China and Pakistan 2019 - August 23 through September 16.
Long distance bike touring has been a passion of mine since my late-thirties and over the past decade or so I have completed rides including Dublin Ireland to Shanghai China, Perth to Melbourne, Hanoi to Ho Chi Min Vietnam, Lhasa Tibet to Kathmandu Nepal, Bogata Columbia to Chiclayo Peru in South America and Casablanca Morocco to Louyanne in the Western Sahara. A trip basically consists of landing at an airport, unpacking my bike and equipment and hitting the road. I am on the road for 4-6 weeks, averaging around 120km per day and follow maps to larger towns or cities so I can find a hotel for the night. Once a trip is completed I box up my bike and fly back home. I do carry a small one-man tent for emergencies and as a last resort I will take this option. I have slept at bus stops, people’s houses, a mosque and a couple of other unusual places. Bike travel is not for everyone but for me it is the most rewarding way to see the world. The highlights are endless but the interaction with the local people on the way is by far the most enjoyable aspect of bike touring. The look on someone’s face when you arrive in a town or village on a bike is priceless!! No matter what country I have been in the beauty of human nature remains the same. Contrary to what our beliefs are about other nationalities my experiences have all been positive and my conclusion is that people all around the globe want exactly the same thing!! Peace, laughter, health and a better life for their children.
My mother Althea spent the last 10 years of her life with severe Dementia. During Althea’s final five years she was unable to talk or recognise family members and friends. It was hard to watch mum live this way especially when in your late sixties you should be living a full and productive life. The experience of mum’s dementia certainly had an effect on how I looked at life and how it should be lived. As the saying goes “life is short” and we need to pursue or follow the things that mean something to us. The around the world ride satisfies my personal need for travel and passion for new experiences. Along the way I came across the Spark of Life Philosophy to Dementia and could see that this profound philosophy would have made the world of difference to my mother’s life. I then decided to dedicate my ride to raising money for the Dementia Foundation for Spark of Life. This foundation raises funds to alleviate the emotional suffering and ignites the spirit of people with dementia, their families and carers so all can experience life to their fullest potential. The Foundation’s vision is a new and different future for people with dementia and those who support them, where society's attitude to dementia is transformed so that people with dementia are appreciated for their contributions and their zest for life returned. I am getting better at taking photos as I travel and have decided to set up a fundraising page where I will post photos and detail parts of my trip. 100% of funds will go to Spark of Life so I warmly invite you to check out the site and donate.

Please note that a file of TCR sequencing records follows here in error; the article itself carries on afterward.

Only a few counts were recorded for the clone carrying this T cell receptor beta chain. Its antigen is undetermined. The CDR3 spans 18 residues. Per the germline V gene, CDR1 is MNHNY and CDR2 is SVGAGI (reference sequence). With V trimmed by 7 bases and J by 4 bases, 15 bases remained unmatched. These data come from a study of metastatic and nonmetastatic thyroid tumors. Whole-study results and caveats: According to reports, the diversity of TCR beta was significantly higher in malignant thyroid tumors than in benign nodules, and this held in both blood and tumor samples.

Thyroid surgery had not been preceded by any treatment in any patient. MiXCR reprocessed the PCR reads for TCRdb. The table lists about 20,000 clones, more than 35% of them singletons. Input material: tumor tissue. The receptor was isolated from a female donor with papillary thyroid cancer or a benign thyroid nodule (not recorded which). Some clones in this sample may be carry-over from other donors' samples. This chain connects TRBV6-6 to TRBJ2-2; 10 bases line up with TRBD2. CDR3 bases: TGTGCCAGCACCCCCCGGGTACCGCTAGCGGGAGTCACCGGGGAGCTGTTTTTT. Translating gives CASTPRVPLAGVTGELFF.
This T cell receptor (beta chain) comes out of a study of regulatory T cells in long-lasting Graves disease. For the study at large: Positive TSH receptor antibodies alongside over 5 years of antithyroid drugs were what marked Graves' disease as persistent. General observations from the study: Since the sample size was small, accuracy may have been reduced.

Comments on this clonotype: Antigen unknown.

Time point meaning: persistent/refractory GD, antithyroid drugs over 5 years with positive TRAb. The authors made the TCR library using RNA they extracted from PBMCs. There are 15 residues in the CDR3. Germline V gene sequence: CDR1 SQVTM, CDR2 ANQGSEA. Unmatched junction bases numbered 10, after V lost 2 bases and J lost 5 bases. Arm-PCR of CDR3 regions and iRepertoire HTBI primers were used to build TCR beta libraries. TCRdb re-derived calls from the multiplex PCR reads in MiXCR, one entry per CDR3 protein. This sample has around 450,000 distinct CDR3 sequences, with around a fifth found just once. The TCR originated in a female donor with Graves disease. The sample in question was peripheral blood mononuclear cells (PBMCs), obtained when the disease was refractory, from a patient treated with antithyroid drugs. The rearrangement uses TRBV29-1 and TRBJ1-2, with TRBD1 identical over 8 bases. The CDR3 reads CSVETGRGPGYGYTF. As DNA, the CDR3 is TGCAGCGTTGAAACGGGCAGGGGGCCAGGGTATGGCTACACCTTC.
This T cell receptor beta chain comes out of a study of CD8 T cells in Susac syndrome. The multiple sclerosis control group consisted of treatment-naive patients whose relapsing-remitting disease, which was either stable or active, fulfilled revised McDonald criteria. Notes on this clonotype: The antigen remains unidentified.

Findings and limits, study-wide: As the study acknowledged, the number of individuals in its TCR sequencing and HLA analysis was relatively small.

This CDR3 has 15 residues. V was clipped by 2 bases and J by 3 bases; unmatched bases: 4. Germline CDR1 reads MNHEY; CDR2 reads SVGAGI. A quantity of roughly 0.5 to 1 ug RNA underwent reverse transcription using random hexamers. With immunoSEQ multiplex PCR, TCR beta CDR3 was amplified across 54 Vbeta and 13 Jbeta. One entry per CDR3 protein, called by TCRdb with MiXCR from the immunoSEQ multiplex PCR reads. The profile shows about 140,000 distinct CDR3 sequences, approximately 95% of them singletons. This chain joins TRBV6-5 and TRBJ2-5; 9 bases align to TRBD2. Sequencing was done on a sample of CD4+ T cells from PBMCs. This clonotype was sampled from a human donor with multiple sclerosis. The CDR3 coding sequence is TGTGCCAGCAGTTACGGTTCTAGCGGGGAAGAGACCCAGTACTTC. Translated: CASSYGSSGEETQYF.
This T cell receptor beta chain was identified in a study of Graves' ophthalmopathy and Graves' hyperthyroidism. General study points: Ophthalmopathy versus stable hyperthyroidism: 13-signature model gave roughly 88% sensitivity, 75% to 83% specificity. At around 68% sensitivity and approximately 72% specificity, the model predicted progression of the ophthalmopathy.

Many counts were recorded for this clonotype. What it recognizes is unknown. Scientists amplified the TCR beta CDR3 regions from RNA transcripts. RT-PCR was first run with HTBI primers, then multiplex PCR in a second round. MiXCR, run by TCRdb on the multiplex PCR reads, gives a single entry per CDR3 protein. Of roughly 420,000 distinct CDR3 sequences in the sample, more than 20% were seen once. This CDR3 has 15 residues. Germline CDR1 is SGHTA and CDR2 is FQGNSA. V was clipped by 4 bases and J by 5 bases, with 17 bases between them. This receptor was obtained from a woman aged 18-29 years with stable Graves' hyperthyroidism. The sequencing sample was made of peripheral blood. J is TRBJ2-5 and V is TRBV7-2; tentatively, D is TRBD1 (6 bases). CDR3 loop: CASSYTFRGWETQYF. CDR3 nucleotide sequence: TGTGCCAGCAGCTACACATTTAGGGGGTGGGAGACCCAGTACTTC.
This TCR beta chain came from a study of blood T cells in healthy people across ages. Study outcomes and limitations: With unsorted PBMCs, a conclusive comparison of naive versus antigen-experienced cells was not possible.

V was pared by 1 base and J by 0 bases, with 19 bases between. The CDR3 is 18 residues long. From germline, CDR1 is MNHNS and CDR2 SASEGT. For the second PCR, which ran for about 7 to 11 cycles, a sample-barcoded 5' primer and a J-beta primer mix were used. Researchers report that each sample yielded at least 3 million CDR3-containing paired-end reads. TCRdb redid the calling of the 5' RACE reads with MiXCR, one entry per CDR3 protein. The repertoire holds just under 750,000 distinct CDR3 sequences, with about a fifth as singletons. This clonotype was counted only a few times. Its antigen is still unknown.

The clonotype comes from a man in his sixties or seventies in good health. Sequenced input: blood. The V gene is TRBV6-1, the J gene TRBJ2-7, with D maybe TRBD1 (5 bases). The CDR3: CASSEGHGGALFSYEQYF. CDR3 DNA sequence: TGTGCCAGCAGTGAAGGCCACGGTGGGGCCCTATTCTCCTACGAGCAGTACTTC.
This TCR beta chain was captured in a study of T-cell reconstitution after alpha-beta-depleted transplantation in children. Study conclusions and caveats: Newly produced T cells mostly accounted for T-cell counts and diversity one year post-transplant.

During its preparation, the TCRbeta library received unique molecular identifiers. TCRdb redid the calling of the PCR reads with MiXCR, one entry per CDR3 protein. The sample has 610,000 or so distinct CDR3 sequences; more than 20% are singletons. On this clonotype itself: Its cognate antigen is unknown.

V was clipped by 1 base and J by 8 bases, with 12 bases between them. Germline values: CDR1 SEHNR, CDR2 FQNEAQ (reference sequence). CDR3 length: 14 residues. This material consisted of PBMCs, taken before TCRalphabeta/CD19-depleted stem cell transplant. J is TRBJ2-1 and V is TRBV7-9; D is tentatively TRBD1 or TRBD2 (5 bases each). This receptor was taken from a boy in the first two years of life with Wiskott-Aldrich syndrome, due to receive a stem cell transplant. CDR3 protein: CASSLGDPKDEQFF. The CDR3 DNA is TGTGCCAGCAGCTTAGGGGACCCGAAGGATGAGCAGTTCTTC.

The attraction to navigating my way on a bicycle through a completely different culture has hit me again. After a couple of months of finalising visas and working out the finer details it’s all systems go for a trip that I’m very excited about. The Karakoram highway has for many centuries been a big part of the Silk Road lifeline between China and the sub-Continent. It’s a little less of an adventurer’s paradise as opposed to 20 years ago as the Chinese government have paved the road the whole way and the route has been cycled before.
I have spent quite a few of my birthdays on the road and this year will be no different. August and September means the extreme heat of mid-summer has passed and the snowfall and bitter cold have not arrived in the Northern hemisphere. The route for this year will take me up and over the Pakistan Himalayas known as the Karakoram Mountain range and my 56th birthday is in early September so I will schedule a day off somewhere in the mountains of the Karakoram.
Starting off in the far southwest corner of China at a city called Kashgar the ride will cover around 1300kms with my final destination Islamabad, Pakistan. The first week will be pretty much all uphill to the border and a highlight for me will be pedalling up and over the Khunjerab Pass which is the highest border crossing in the world at 4693 meters. After a grinding 400kms uphill the remainder of the route should get a little easier with only a few higher passes as I head down back down to Islamabad at 550 meters altitude. The first part of the journey will be sparsely populated so a couple of nights camping will be required. Lake Karakul on the way up has a few locals living in Yurts and my investigations read that it is possible to stay with locals so really looking forward to that. Once I cross the border it should get a little easier to find places to sleep.
Kashgar to Khunjerab Pass elevation gain 3420 meters (Mt Kosciusko 2228 meters above sea level) the first part of the ride will equate to riding from Sydney (sea level) to Kosciusko (summit) one and a half times.
Peace, laughter, health and a better life for our children.
Bike travel is not for everyone but for me it is the most rewarding way to see the world. The highlights are endless but the interaction with the local people on the way is by far the most enjoyable aspect of bike touring. The look on someone’s face when you arrive in a town or village on a bike is priceless!! No matter what country I have been in the beauty of human nature remains the same. Contrary to what our beliefs are about other nationalities my experiences have all been positive and my conclusion is that people all around the globe want exactly the same thing!! Peace, laughter, health and a better life for their children.
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